Manfred: Settling stadium issues in Tampa, Oakland a priority

Russell Martin spoke ahead of the Blue Jays series in Montreal, saying the city is hungry for an MLB team.

ST. PETERSBURG, Fla. – Montreal’s interest in baseball continues to capture Major League Baseball’s attention, but commissioner Rob Manfred made clear Sunday his priority remains settling the stadium issues in Tampa Bay and Oakland without relocation, with expansion unlikely until both are resolved.

Speaking at Tropicana Field ahead of Tampa Bay’s season-opener with the Toronto Blue Jays, Manfred made clear that he’d continue following the lead of Rays owner Stuart Sternberg, who has long been working on finding his team a new facility in the Bay area.

At the same time, Manfred added that "we feel it’s important for the commissioner’s office to identify and work with groups in markets that don’t currently have Major League Baseball."

"We do that for two reasons," Manfred continued. "If in fact some club gets to the point that they believe it’s impossible to get a major-league quality facility built in their market, we feel it’s our obligation to have alternatives to consider in the event that a relocation becomes necessary. The second reason we look at those potential new markets is that we run a growth business, I really do believe that and over time, and we’re talking about a long period of time, growth businesses expand. …

"Sequentially, I think it’s important for Tampa Bay and Oakland to get their facility situations resolved before we move into a real active consideration of expansion."

Moving to 32 teams would help with baseball’s scheduling format and satisfy new markets, added Manfred, although it’s clear nothing is imminent.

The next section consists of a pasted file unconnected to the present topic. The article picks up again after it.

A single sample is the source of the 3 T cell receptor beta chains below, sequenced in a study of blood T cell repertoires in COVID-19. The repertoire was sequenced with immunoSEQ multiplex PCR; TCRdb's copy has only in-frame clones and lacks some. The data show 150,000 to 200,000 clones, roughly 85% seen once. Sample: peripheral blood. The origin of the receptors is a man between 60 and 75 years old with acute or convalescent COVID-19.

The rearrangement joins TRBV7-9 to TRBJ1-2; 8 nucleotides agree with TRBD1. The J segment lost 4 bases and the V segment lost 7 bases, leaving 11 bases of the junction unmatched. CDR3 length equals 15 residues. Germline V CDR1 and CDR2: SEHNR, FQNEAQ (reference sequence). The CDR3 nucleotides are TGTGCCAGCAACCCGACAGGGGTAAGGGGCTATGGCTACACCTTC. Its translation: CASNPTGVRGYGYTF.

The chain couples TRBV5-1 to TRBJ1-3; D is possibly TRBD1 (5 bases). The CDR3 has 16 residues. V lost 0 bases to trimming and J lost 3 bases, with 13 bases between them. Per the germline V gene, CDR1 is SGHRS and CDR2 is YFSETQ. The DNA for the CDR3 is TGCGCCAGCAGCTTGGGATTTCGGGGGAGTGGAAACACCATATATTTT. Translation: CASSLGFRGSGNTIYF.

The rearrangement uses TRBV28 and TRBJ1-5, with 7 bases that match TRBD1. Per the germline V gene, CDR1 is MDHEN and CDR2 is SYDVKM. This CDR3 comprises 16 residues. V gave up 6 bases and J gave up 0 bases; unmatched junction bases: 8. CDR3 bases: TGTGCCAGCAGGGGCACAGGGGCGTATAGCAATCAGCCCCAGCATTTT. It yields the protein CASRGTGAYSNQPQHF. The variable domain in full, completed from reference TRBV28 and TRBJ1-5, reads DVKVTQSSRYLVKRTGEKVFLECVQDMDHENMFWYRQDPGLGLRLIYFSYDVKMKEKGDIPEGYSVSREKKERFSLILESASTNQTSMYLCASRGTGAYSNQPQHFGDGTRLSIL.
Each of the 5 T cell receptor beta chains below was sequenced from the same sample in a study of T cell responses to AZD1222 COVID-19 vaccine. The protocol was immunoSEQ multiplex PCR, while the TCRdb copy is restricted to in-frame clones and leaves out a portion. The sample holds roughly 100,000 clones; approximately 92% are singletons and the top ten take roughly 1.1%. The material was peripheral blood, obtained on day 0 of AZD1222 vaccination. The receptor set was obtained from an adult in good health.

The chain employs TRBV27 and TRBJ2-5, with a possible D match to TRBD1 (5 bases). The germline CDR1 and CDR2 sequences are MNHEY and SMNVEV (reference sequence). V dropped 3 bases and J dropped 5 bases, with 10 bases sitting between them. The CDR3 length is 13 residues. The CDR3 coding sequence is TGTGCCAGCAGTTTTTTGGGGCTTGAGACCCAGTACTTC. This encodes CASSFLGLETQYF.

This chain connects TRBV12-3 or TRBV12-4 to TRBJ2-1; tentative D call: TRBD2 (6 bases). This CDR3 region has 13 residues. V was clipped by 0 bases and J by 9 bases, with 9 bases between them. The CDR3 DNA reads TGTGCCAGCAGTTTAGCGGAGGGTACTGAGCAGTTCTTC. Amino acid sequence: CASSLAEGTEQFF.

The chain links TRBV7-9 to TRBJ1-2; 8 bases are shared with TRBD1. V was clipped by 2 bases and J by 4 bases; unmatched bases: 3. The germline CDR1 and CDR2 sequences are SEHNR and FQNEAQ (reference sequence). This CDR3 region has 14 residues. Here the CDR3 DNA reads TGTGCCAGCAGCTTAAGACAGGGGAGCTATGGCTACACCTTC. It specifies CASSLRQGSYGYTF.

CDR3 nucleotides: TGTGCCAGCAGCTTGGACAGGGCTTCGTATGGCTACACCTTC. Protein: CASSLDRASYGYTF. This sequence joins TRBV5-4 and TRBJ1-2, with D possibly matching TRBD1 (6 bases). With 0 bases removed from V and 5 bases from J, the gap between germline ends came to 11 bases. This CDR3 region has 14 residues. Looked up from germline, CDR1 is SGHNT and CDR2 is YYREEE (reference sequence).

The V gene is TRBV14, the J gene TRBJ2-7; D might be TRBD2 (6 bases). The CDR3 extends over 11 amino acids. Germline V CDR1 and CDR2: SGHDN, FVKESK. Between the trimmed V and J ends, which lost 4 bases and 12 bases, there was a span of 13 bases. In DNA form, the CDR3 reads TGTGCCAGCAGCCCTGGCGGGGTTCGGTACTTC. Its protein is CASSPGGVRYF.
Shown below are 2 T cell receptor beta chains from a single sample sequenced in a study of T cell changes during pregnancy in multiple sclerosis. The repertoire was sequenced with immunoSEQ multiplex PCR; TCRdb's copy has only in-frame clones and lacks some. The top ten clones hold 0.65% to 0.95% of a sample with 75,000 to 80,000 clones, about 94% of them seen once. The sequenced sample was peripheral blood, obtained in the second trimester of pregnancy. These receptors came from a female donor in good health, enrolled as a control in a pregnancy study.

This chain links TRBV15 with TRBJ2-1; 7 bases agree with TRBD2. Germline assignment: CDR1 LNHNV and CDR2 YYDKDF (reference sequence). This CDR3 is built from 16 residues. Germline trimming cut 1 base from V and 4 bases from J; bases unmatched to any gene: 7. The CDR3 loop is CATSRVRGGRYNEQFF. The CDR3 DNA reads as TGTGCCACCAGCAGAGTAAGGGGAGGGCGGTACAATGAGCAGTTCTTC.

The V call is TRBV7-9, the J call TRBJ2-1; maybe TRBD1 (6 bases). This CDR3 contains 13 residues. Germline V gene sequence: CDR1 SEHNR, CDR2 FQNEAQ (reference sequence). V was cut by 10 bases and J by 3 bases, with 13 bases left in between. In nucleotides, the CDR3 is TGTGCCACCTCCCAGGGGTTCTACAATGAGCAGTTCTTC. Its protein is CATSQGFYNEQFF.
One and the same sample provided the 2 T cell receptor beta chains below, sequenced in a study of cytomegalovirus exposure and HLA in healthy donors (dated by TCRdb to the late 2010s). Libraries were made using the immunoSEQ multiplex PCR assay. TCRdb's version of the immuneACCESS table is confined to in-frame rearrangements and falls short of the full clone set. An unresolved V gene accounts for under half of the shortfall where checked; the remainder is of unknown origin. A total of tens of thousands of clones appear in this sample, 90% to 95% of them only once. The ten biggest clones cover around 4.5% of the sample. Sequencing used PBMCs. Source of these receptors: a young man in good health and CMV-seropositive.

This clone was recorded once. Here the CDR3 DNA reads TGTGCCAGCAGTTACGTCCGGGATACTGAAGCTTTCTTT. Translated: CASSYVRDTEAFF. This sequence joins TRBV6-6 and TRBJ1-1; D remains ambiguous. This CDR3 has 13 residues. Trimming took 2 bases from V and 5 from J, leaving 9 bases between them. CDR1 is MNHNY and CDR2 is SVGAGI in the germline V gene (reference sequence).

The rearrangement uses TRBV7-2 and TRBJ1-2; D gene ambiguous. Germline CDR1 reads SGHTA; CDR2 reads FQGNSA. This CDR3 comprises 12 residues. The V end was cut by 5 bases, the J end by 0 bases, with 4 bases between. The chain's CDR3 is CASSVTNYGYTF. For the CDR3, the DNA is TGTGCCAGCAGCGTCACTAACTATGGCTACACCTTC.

Baseball supporters in Montreal are doing the right thing by laying groundwork for a potential return down the road, and the 106,102 fans who took in a pair of exhibition games over the weekend between the Blue Jays and Boston Red Sox continue to demonstrate some of the in-market potential.

None of that guarantees anything, as Manfred said Major League Baseball doesn’t "rank possible expansion sites," and that in decisions related to relocation or expansion, "a lot of it depends on geography, if it was the relocation of an east-coast team, you’d probably be looking for an east-coast site."

"I will say this about Montreal, it’s hard to ignore the fact that for three years running, they’ve had two exhibition games and every single year they’ve been right around 100,000 fans," Manfred continued. "That’s a great thing. It shows interest in the community, the mayor of Montreal (Denis Coderre) has been aggressive about expressing his desire to bring Montreal back to baseball, and I think they understand that baseball isn’t going back to Montreal to play in the old Olympic Stadium – that’s not going to happen. So those are all positives with respect to Montreal."

When submitting content, please abide by our submission guidelines, and avoid posting profanity, personal attacks or harassment. Should you violate our submissions guidelines, we reserve the right to remove your comments and block your account. Sportsnet reserves the right to close a story’s comment section at any time.